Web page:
The Real answer in the short term is to re-regulate the market and get the brokers and middlemen out of the picture. Additionally, California needs to have a common sense conservation policy that penalizes high consumption in residences and most businesses. Those businesses that require by their very nature, (i.e. heavy industry) high power usage should not be penalized as severely.
Deregulation has been blamed for this state of affairs and is certainly part of the problem. However, it was the way in which deregulation has been implemented in California that is giving real and competitive deregulation a bad name. What is called deregulation in California is little more that a scheme to manipulate energy prices to the profit of the middlemen and energy providers.
This Houston Texas based firm was one of Bush's leading campaign contributors, it is also one the leading players in the energy futures business. This market allows middle men to bid up the price moving costs further and further away from cost of production to the sky high prices we see today. Net profits of Enron have increased over 570% in 2000 over its profits for 1999.
Another Houston based energy firm that has James A. Baker III's one of its directors. For those of you who do not remember, he was the Secretary of State in George Bush Senior's. administration. To show the incestuous relationship that some of these firms have with each other, Baker was also a consultant with Enron, as were a few other Bush (Jr. and Sr.) administration officials.
Dynegy is yet another Houston based energy corporation. However, this one is also a joint owner of the electricity transmission capacity in California. It posted a 221% profit fourth quarter profit (2000) over its 3rd quarter revenues.
These and other players are making a killing on high rates that the utility companies must pay. Public Citizen (http://www.citizen.org) has stated that it is the lack of competition in the wholesale market, where the prices are actually driven up, that is part and parcel of the problem in California. Enron, which acts as a kind of energy broker and investment bank, has led the way. Now Wall Street is involved in extremely profitable energy futures as well as energy related derivatives. These profits are helping to offset the huge losses that many major investment banks are now experiencing with the bursting of the dot-com bubble.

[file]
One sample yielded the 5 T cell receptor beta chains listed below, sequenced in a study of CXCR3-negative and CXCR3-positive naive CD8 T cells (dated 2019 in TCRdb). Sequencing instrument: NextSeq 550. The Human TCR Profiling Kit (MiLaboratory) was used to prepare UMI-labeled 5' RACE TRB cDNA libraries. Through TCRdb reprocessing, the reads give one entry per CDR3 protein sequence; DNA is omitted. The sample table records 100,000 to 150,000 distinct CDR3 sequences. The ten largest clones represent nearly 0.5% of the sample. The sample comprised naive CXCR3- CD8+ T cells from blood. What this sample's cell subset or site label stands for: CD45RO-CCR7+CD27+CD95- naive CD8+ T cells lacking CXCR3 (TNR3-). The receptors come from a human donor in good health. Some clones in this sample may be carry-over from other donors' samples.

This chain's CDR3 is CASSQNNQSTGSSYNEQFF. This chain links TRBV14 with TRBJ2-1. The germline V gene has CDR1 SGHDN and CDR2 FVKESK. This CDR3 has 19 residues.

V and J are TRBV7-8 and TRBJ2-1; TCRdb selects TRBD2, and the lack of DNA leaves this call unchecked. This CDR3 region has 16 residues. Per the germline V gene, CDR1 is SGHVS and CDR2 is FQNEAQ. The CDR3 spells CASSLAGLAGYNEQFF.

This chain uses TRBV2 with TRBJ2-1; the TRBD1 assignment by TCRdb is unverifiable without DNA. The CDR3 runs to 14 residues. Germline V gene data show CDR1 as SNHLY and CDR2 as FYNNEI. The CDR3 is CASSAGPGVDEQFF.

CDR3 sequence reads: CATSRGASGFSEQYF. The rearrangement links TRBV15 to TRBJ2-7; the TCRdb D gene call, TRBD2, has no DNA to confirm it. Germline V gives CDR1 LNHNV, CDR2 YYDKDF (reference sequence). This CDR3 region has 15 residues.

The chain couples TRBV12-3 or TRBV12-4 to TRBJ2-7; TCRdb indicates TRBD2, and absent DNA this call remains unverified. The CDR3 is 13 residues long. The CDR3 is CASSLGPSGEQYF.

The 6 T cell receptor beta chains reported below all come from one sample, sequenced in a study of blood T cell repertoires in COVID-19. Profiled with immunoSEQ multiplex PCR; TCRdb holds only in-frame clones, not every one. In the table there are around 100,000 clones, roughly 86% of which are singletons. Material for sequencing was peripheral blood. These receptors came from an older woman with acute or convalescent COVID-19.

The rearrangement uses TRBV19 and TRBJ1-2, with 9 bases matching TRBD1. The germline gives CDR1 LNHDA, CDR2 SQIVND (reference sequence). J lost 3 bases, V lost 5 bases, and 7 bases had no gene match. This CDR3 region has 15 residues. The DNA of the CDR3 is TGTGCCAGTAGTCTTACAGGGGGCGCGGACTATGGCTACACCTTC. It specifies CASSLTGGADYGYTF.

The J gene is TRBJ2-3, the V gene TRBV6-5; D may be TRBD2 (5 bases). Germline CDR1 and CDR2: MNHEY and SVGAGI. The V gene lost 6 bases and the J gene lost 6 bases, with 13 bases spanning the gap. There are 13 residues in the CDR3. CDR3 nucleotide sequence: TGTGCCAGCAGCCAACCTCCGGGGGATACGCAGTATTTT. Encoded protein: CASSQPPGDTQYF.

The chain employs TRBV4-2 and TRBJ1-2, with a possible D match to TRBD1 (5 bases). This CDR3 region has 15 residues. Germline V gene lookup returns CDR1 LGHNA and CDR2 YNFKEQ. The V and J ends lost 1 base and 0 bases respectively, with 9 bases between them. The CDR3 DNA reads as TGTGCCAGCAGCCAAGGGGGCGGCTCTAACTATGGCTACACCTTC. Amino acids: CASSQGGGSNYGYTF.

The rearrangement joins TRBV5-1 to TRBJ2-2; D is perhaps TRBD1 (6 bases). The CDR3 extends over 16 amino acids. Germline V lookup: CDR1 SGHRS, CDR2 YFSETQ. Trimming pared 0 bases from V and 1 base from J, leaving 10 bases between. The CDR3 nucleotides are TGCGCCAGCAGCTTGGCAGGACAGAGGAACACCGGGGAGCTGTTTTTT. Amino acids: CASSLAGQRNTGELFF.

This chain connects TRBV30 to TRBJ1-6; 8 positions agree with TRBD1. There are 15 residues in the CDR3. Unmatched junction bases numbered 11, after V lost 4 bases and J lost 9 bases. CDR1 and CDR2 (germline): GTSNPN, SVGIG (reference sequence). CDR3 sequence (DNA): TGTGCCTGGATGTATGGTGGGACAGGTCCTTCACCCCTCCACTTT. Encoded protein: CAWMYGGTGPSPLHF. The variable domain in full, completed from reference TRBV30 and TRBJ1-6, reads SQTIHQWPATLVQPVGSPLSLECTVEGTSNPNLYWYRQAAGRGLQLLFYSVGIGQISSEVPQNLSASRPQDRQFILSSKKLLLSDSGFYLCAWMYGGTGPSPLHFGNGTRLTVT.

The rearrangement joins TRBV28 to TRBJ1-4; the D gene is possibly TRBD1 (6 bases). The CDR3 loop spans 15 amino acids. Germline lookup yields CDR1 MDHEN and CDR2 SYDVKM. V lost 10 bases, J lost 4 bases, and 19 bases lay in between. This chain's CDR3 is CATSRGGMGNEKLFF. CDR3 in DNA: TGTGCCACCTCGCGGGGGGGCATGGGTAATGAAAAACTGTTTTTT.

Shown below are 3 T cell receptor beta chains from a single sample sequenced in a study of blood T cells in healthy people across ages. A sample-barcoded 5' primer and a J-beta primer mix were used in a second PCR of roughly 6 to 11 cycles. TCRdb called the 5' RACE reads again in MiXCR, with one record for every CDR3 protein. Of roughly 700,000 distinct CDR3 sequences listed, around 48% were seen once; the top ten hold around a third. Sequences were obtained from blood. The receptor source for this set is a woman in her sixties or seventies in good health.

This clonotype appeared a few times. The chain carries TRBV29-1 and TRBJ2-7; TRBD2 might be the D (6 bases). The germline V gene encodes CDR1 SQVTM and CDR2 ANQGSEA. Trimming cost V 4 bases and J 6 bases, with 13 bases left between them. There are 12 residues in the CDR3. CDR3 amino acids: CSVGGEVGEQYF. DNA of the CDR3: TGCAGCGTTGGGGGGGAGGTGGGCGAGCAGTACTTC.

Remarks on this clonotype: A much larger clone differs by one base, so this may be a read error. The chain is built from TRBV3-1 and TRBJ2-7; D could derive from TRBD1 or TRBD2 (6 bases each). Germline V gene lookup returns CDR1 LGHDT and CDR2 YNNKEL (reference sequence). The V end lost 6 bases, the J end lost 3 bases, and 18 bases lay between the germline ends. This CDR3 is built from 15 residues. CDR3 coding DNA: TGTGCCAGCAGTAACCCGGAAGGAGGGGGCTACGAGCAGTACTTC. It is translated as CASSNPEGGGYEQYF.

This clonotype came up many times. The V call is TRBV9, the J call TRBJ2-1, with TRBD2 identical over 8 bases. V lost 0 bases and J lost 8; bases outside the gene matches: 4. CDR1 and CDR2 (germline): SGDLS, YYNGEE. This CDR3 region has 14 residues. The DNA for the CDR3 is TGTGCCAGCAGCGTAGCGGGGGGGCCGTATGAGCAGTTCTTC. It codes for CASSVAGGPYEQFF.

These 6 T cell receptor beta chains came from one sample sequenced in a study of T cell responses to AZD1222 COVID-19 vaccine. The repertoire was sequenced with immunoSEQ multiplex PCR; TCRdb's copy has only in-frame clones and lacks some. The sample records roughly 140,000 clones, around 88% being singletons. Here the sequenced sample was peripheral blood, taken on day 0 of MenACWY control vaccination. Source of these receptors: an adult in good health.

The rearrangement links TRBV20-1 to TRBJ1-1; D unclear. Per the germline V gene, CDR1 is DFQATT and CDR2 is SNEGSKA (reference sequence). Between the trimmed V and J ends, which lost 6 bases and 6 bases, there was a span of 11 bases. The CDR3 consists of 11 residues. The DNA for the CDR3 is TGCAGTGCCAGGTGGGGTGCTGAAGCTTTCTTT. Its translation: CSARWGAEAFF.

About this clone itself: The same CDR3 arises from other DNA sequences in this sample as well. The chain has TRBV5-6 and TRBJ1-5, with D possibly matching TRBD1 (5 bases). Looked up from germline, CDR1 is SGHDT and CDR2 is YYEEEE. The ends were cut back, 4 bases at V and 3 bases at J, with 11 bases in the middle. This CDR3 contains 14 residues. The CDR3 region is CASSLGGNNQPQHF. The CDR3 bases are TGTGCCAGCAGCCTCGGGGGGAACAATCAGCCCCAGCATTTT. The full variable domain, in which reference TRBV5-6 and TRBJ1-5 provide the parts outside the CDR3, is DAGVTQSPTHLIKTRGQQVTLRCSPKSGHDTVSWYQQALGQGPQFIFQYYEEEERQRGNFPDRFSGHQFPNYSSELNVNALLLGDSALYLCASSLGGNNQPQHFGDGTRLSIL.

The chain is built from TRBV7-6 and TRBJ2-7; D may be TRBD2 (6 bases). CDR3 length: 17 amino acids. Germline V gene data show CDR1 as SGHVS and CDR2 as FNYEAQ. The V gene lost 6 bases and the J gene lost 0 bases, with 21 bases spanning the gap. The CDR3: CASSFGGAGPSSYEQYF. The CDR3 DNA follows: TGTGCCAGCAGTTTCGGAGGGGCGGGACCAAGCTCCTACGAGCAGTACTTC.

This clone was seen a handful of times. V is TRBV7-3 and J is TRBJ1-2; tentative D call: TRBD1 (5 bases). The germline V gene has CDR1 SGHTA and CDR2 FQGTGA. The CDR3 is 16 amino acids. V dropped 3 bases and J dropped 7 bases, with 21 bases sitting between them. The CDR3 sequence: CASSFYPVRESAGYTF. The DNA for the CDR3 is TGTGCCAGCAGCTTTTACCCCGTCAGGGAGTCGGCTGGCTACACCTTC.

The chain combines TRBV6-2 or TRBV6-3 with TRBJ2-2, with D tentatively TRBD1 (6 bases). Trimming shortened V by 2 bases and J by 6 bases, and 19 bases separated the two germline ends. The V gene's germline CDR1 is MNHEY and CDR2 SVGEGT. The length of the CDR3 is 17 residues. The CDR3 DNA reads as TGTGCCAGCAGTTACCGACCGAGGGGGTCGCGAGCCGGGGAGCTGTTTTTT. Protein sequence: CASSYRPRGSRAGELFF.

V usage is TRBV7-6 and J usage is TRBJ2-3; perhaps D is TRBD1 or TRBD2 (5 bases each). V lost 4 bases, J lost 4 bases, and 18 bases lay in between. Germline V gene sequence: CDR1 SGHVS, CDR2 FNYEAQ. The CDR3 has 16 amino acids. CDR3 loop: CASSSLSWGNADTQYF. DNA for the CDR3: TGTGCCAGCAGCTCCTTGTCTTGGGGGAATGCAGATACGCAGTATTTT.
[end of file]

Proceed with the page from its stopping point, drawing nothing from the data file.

Yet the Power suppliers in California have also done well according to research done By Executive Intelligence Review (EIR):
*Profits in millions of dollars
As the chart shows there are many INSIDE the State that are making money on this crisis, it is not only out of state entities causing this economic problem. It's a problem that is not going to go away anytime soon, as far too much money is being made in this so-called crisis from the states utility customers.
Here is chart of the net increase of profits of US energy companies
This profiteering has led the city of San Francisco to file a lawsuit in California Superior Court for unfair, unlawful and deceptive trading practices. Named in the suit are:
· PG&E Energy Trading Holding Corp.
· Reliant Energy Services
· Sempra Energy Trading Corp. (Owns San Diego Gas & Electric)
· Duke Energy Trading and Marketing
· NRG Energy, Inc,
· Morgan Stanley Capital Group
Just as important as this profiteering isis the fact that several California banks also have lent large sums of money to SCE and PG&E. It has been revealed that Bank of America (3 rd Largest US Bank) extended an 850 million dollar credit line to PG&E last year and JP Morgan extended 1 Billion dollars of Credit to Edison last year as well. According to many media reports, Bank of America (B of A) suffered large derivatives losses in early January and were taken seriously enough that trading was suspended for the banks shares in London. One large British bank, while admitting exposure to Californias Utility sector refused to state how large its exposure(to PG&E ) was, while attempting to reassure its customers. There is a long list of financial institutions from Asia to Europe that have extended credit to the now troubled utilities in California. This also includes TIAA-CREF, a pension fund that manages retirements for many of the nations educators.
A declaration of bankruptcy by these utilities would be a financial disaster for the State and the nation. This is a serious problem that must be solved in short order. A banking crisis is not out of the question should these loans not be repaid. So this is a serious crisis that it will eventually affect the entire nation, as cross defaults are a real and potentially devastating possibility.
The trend towards higher energy costs is an alarming one and is also evident in the cost of oil as here too, the prices have skyrocketed. It is the I-word  that no one wants to use. It is showing up all over the economy except in the governments hallucinogenic CPI figures. Which show small growth in the rate of inflation. This has been happening all across the energy sector yet the governments figures refuse to correctly include into the inflation numbers. It's a trend that will continue as the Federal Reserve continues to monetize (print money) our economy to keep America from its long overdue recession and keep key financial center banks from crippling losses suffered from the bursting of the NASDAQ bubble.
This Energy crisis is a real one. It is not however,so much a supply and demand problem as one of poor public policy and naked opportunism the energy sector. As long as the people of California refuse to recognize the inherent dangers of allowing this to continue and refuse to hold their legislators accountable at the polls and perhaps even in the Courts,the greater the danger to their livelihoods and economic future.